Share This Article:

Theoretical Metric of Civilization: The Case of the International Court of Justice

Full-Text HTML XML Download Download as PDF (Size:3151KB) PP. 1-20
DOI: 10.4236/jss.2019.71001    63 Downloads   130 Views  
Author(s)    Leave a comment

ABSTRACT

The usefulness of a theoretical metric for civilization is that it can help to identify the kinds of progress which society can make that is universalized for all humanity. Societal systems perform the functions which provide the values and performance of the society, and wherein societal problems occur. In the concept of the level of “civilization” of a society, four kinds of measures can assess the progress of a society in attaining universalized values: Truth, Good, Beautiful, and Wealth. The value of Truth in our civilization is methodologically investigated by science. The value of Good in our civilization is politically pursued through democracy. The value of Beautiful in our civilization is seen in the preservation of the environment of the Earth. The value of Wealth in our civilization is generated through industrialization of societal production. We apply the theory to the historical case of the International Court of Justice and Yugoslav War Crimes to examine empirical evidence about the validity of a theoretical metric.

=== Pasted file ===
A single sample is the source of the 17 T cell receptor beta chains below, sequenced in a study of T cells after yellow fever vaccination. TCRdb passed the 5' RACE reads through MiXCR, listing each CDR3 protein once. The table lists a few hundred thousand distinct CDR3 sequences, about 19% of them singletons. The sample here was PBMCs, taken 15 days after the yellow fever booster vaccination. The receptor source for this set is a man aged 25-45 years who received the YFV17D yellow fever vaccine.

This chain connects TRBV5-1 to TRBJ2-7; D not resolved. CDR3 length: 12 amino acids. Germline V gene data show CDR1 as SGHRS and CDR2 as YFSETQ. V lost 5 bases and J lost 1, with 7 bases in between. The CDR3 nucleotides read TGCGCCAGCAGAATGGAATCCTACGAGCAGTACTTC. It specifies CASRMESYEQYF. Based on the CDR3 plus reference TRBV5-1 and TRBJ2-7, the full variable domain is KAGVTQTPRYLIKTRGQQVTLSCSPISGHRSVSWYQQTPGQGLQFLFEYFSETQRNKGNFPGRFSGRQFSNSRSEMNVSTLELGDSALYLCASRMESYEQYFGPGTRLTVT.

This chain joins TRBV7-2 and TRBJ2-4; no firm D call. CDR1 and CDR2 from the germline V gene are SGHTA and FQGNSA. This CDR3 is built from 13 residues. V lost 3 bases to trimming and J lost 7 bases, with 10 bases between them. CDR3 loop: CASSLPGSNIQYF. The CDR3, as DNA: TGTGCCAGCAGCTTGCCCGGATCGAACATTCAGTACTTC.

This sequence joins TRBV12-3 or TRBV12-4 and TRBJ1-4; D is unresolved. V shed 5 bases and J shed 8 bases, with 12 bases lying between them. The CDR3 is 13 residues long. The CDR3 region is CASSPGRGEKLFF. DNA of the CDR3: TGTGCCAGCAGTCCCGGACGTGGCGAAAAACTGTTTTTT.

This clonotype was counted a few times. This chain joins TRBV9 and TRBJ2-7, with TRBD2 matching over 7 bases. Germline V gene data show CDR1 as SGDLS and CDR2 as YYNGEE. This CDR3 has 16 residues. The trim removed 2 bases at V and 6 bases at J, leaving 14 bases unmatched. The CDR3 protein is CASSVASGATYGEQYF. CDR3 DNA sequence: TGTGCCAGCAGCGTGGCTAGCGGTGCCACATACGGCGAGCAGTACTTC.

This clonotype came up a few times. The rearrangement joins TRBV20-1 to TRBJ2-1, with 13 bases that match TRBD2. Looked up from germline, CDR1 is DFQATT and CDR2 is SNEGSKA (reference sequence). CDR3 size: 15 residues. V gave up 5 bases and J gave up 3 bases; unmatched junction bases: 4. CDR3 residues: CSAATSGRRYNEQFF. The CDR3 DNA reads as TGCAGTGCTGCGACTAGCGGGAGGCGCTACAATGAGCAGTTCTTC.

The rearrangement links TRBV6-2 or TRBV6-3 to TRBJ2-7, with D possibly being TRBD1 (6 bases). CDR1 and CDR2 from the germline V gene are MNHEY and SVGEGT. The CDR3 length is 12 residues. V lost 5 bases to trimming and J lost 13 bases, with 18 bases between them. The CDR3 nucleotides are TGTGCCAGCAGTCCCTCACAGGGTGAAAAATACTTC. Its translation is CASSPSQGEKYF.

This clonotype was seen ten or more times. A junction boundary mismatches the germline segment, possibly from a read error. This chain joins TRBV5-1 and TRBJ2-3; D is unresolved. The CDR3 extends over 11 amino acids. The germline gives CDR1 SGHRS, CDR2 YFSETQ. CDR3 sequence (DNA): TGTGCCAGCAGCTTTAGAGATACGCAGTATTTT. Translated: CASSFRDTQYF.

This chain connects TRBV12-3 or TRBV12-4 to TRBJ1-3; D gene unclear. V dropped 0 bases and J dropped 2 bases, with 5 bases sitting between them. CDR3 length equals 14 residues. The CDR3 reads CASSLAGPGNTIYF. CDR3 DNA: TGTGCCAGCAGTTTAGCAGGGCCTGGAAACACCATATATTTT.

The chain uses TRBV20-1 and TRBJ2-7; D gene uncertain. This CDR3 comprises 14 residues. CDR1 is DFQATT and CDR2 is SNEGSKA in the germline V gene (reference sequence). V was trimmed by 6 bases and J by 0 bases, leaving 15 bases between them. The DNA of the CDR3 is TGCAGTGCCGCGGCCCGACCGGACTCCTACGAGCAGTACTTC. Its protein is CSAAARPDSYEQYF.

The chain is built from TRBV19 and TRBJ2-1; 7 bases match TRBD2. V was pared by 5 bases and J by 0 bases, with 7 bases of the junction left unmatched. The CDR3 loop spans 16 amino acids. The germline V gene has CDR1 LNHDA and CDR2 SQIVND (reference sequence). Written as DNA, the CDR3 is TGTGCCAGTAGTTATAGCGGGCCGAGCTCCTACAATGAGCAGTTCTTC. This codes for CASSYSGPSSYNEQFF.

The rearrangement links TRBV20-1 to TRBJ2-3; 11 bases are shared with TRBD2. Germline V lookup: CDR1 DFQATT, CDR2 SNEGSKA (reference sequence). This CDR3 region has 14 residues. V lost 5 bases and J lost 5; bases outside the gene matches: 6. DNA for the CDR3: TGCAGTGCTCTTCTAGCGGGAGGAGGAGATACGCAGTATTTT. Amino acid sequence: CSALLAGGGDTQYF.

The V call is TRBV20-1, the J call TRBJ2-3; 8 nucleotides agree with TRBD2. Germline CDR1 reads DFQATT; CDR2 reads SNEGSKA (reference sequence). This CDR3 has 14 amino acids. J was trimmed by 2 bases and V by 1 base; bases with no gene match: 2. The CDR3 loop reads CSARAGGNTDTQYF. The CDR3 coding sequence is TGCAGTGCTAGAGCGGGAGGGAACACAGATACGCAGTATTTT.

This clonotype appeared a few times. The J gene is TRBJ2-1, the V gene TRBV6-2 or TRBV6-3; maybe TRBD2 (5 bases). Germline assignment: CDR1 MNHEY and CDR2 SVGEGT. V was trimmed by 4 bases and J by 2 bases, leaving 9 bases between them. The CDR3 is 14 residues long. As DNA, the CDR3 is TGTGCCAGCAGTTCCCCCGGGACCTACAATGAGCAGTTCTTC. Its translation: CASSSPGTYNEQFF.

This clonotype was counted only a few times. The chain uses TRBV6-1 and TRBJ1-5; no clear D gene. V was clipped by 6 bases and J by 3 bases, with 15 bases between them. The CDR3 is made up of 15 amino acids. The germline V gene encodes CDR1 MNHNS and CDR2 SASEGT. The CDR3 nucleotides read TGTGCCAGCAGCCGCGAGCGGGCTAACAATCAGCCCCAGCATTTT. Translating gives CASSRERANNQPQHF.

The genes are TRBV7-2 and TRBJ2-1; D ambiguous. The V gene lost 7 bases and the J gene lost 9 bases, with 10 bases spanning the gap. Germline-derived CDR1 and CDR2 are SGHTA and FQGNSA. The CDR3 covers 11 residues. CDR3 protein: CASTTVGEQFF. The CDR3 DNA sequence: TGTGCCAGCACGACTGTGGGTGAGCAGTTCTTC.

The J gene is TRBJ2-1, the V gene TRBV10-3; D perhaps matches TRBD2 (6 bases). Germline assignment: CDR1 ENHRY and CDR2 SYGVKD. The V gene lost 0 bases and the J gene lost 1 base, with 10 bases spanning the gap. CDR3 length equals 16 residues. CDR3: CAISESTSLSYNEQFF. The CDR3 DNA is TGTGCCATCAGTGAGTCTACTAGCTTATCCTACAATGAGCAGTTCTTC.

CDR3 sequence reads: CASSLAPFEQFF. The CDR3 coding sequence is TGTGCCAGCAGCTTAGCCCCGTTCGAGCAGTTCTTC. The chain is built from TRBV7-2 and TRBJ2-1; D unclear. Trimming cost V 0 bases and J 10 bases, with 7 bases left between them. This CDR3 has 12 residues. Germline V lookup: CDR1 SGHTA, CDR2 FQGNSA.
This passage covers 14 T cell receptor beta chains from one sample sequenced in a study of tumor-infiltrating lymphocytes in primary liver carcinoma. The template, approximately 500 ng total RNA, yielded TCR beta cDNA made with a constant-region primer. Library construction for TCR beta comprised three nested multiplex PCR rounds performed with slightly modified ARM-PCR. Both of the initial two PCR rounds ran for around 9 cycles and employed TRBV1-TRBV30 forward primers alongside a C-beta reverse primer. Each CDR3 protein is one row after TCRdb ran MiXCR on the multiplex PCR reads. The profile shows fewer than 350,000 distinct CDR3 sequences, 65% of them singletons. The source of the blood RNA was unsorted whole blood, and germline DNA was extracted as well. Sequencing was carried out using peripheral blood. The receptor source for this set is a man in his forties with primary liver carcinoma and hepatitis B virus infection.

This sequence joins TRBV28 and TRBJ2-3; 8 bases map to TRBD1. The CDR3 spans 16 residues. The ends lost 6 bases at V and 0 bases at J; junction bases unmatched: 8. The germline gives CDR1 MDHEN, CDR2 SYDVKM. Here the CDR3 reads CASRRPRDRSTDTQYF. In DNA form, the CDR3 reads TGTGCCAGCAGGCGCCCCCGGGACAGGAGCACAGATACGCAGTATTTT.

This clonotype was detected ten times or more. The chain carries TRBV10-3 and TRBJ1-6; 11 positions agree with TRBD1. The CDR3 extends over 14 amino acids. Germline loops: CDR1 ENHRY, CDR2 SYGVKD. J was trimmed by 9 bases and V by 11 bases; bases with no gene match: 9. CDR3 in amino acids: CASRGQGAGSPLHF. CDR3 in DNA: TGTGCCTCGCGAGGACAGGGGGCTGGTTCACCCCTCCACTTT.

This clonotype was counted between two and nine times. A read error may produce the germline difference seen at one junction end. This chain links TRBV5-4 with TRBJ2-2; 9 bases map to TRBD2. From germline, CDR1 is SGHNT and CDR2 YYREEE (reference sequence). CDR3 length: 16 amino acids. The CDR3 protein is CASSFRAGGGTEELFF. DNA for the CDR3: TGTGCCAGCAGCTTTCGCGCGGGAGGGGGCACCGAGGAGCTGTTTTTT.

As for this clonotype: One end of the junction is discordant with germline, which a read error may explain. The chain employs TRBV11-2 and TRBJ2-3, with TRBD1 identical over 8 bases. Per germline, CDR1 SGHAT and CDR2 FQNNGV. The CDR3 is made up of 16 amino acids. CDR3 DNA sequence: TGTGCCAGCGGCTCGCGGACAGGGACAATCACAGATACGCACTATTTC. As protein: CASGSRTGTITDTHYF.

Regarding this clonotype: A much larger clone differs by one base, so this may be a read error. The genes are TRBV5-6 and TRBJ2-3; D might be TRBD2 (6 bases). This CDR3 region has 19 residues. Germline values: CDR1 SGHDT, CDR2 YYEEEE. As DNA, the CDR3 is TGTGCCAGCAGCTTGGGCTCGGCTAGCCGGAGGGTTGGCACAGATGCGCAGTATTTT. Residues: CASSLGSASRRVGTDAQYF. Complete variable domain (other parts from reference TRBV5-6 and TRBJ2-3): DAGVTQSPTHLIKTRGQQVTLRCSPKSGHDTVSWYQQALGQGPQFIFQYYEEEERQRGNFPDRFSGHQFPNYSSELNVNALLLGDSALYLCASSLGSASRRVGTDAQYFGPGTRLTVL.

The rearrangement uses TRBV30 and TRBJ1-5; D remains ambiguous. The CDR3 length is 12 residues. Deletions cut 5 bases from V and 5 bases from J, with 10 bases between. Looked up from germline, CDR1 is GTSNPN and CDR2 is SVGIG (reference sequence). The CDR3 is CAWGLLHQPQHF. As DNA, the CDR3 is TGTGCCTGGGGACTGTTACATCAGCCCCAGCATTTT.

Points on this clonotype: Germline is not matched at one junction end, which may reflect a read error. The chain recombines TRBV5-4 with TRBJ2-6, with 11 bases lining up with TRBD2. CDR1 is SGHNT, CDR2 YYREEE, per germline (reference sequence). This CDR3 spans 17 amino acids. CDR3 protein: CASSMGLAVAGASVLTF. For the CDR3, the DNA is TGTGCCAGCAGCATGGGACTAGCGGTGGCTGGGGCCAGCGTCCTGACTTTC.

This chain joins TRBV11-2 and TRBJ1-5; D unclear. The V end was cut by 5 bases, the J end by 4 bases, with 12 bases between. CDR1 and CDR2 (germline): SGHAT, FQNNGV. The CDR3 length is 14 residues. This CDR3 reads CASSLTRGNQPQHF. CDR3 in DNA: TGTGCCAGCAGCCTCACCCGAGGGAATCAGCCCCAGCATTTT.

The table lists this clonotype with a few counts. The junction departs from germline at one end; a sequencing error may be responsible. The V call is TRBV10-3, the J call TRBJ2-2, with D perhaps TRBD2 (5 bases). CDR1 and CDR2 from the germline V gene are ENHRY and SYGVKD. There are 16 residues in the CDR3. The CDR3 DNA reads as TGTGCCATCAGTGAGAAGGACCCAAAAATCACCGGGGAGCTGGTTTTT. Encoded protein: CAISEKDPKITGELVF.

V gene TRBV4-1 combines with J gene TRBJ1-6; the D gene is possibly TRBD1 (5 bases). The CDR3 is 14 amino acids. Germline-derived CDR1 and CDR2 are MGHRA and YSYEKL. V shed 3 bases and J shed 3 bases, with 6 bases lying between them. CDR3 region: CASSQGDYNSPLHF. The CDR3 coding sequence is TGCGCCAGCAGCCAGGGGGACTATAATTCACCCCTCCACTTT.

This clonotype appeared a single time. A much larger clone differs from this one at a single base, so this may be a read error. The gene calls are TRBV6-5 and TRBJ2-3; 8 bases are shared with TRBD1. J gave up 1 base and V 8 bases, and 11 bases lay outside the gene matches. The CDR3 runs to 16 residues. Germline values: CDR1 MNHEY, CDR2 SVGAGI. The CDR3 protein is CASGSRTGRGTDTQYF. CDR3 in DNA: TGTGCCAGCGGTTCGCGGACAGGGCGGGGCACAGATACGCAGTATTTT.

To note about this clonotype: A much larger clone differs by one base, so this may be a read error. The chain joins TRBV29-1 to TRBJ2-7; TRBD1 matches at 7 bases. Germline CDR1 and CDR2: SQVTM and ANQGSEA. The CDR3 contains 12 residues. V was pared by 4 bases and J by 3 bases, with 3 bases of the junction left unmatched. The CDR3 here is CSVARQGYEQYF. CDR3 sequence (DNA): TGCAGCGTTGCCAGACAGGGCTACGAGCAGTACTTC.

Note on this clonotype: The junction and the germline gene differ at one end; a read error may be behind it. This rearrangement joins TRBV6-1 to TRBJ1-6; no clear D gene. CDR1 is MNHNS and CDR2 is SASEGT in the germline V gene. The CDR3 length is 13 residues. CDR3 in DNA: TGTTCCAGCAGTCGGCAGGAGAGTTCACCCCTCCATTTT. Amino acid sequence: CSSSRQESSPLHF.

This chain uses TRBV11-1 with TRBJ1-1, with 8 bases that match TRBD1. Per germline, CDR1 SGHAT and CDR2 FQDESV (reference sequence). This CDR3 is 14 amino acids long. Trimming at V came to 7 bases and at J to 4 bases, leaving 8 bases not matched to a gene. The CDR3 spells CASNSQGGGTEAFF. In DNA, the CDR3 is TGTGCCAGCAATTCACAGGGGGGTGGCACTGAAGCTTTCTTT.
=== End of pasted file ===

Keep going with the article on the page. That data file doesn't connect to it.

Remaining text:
1. Introduction

Overall, is there progress in civilization? Is the cross-cultural concept of “civilization” a progressive idea or merely a relativistic chauvinism? Are all civilizations equal in value to humanity as a whole? Or are some civilizations superior to other civilizations, of a progressive value to humanity as a whole? If we look at the second postulate (progress in civilization), then there is an important methodological issue of “how to measure progress”. Such a metric about civilization would be a kind of normative explanation about not only how society exists but also how it should exist. This is the methodological ground for the cross-cultural theory about progress―a “metric for civilization”.

2. Case History―International Court of Justice: Yugoslav War Crimes

About the historical case of the United Nations Tribunal for War Crimes in Yugosolovia, Alec Russell wrote: “... so it became clear that Louise Arbour and Richard Goldstine (prosecutors in the International Court of Justice) had set an extraordinary precedent, climaxing with the indictment in 1999 of Slobodan Milosevic, the Serbian leader....For the first time, a sitting head of state had been indicted for international war crimes.” [1]

The United Nations has the International Court of Justice to prosecute war crimes, to settle legal disputes between member states, and to give advisory opinions to authorized UN organs and specialized agencies. It has a panel of fifteen judges, located in The Hague, Netherlands. The issue of “cultural relativism” or of a “progressive civilization” is nicely illustrated by this case of judicial legitimacy. Does the United Nations have a right to judge leaders of sovereign nations on issues of “war crimes”? Does it represent a progressive right of humanity over the relative values of nations?